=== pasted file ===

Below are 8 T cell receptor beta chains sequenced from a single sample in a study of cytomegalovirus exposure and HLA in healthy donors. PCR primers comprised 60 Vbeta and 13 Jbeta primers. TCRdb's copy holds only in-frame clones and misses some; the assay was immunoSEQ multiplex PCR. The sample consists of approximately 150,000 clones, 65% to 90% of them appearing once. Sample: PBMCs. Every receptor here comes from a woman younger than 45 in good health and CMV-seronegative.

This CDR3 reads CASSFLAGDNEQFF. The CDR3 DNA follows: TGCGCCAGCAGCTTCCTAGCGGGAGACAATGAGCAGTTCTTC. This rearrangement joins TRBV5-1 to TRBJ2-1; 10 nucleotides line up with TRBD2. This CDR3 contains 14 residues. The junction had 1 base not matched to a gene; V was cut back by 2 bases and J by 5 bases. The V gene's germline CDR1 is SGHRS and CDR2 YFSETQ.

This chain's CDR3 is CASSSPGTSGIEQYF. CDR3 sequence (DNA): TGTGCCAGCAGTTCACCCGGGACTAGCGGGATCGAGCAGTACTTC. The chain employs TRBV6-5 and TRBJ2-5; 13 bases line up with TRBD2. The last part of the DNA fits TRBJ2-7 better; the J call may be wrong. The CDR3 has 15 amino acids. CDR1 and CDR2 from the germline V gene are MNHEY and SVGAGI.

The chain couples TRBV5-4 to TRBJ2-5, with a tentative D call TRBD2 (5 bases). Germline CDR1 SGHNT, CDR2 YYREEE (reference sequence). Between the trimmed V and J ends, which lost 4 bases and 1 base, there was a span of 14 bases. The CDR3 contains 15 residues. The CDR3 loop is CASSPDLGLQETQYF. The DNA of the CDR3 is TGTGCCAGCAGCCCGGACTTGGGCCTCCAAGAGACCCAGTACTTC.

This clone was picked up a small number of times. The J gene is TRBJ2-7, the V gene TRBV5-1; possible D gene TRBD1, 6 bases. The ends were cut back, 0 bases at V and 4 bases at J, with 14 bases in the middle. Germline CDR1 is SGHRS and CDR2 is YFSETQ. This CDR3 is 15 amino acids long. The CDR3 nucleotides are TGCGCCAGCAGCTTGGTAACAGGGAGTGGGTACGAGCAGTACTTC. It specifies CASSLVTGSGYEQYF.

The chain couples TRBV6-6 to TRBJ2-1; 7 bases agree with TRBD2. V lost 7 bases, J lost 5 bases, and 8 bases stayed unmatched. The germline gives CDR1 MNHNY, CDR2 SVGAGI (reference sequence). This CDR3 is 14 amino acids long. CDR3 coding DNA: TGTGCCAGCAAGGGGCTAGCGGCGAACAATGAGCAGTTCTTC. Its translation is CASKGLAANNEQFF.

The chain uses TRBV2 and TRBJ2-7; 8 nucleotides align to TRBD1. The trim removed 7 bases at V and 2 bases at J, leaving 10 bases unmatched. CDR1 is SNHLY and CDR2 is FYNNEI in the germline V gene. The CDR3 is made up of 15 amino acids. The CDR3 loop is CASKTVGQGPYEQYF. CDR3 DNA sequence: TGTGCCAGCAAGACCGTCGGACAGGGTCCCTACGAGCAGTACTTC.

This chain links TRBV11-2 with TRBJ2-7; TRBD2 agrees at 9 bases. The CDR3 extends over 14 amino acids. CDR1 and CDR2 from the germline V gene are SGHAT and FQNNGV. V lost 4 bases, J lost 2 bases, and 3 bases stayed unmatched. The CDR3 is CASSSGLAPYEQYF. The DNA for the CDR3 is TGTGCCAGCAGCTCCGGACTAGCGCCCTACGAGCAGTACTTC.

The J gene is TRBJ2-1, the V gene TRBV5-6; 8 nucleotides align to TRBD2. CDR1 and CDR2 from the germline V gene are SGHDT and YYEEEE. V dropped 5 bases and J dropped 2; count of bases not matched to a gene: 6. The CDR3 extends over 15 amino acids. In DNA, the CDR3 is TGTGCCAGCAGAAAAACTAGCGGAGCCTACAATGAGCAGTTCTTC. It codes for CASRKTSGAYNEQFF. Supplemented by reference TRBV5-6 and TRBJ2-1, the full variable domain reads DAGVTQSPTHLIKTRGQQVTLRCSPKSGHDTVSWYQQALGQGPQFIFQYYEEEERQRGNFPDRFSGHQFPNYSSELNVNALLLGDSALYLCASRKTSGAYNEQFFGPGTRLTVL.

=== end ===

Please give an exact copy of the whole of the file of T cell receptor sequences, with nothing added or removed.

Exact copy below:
Below are 8 T cell receptor beta chains sequenced from a single sample in a study of cytomegalovirus exposure and HLA in healthy donors. PCR primers comprised 60 Vbeta and 13 Jbeta primers. TCRdb's copy holds only in-frame clones and misses some; the assay was immunoSEQ multiplex PCR. The sample consists of approximately 150,000 clones, 65% to 90% of them appearing once. Sample: PBMCs. Every receptor here comes from a woman younger than 45 in good health and CMV-seronegative.

This CDR3 reads CASSFLAGDNEQFF. The CDR3 DNA follows: TGCGCCAGCAGCTTCCTAGCGGGAGACAATGAGCAGTTCTTC. This rearrangement joins TRBV5-1 to TRBJ2-1; 10 nucleotides line up with TRBD2. This CDR3 contains 14 residues. The junction had 1 base not matched to a gene; V was cut back by 2 bases and J by 5 bases. The V gene's germline CDR1 is SGHRS and CDR2 YFSETQ.

This chain's CDR3 is CASSSPGTSGIEQYF. CDR3 sequence (DNA): TGTGCCAGCAGTTCACCCGGGACTAGCGGGATCGAGCAGTACTTC. The chain employs TRBV6-5 and TRBJ2-5; 13 bases line up with TRBD2. The last part of the DNA fits TRBJ2-7 better; the J call may be wrong. The CDR3 has 15 amino acids. CDR1 and CDR2 from the germline V gene are MNHEY and SVGAGI.

The chain couples TRBV5-4 to TRBJ2-5, with a tentative D call TRBD2 (5 bases). Germline CDR1 SGHNT, CDR2 YYREEE (reference sequence). Between the trimmed V and J ends, which lost 4 bases and 1 base, there was a span of 14 bases. The CDR3 contains 15 residues. The CDR3 loop is CASSPDLGLQETQYF. The DNA of the CDR3 is TGTGCCAGCAGCCCGGACTTGGGCCTCCAAGAGACCCAGTACTTC.

This clone was picked up a small number of times. The J gene is TRBJ2-7, the V gene TRBV5-1; possible D gene TRBD1, 6 bases. The ends were cut back, 0 bases at V and 4 bases at J, with 14 bases in the middle. Germline CDR1 is SGHRS and CDR2 is YFSETQ. This CDR3 is 15 amino acids long. The CDR3 nucleotides are TGCGCCAGCAGCTTGGTAACAGGGAGTGGGTACGAGCAGTACTTC. It specifies CASSLVTGSGYEQYF.

The chain couples TRBV6-6 to TRBJ2-1; 7 bases agree with TRBD2. V lost 7 bases, J lost 5 bases, and 8 bases stayed unmatched. The germline gives CDR1 MNHNY, CDR2 SVGAGI (reference sequence). This CDR3 is 14 amino acids long. CDR3 coding DNA: TGTGCCAGCAAGGGGCTAGCGGCGAACAATGAGCAGTTCTTC. Its translation is CASKGLAANNEQFF.

The chain uses TRBV2 and TRBJ2-7; 8 nucleotides align to TRBD1. The trim removed 7 bases at V and 2 bases at J, leaving 10 bases unmatched. CDR1 is SNHLY and CDR2 is FYNNEI in the germline V gene. The CDR3 is made up of 15 amino acids. The CDR3 loop is CASKTVGQGPYEQYF. CDR3 DNA sequence: TGTGCCAGCAAGACCGTCGGACAGGGTCCCTACGAGCAGTACTTC.

This chain links TRBV11-2 with TRBJ2-7; TRBD2 agrees at 9 bases. The CDR3 extends over 14 amino acids. CDR1 and CDR2 from the germline V gene are SGHAT and FQNNGV. V lost 4 bases, J lost 2 bases, and 3 bases stayed unmatched. The CDR3 is CASSSGLAPYEQYF. The DNA for the CDR3 is TGTGCCAGCAGCTCCGGACTAGCGCCCTACGAGCAGTACTTC.

The J gene is TRBJ2-1, the V gene TRBV5-6; 8 nucleotides align to TRBD2. CDR1 and CDR2 from the germline V gene are SGHDT and YYEEEE. V dropped 5 bases and J dropped 2; count of bases not matched to a gene: 6. The CDR3 extends over 15 amino acids. In DNA, the CDR3 is TGTGCCAGCAGAAAAACTAGCGGAGCCTACAATGAGCAGTTCTTC. It codes for CASRKTSGAYNEQFF. Supplemented by reference TRBV5-6 and TRBJ2-1, the full variable domain reads DAGVTQSPTHLIKTRGQQVTLRCSPKSGHDTVSWYQQALGQGPQFIFQYYEEEERQRGNFPDRFSGHQFPNYSSELNVNALLLGDSALYLCASRKTSGAYNEQFFGPGTRLTVL.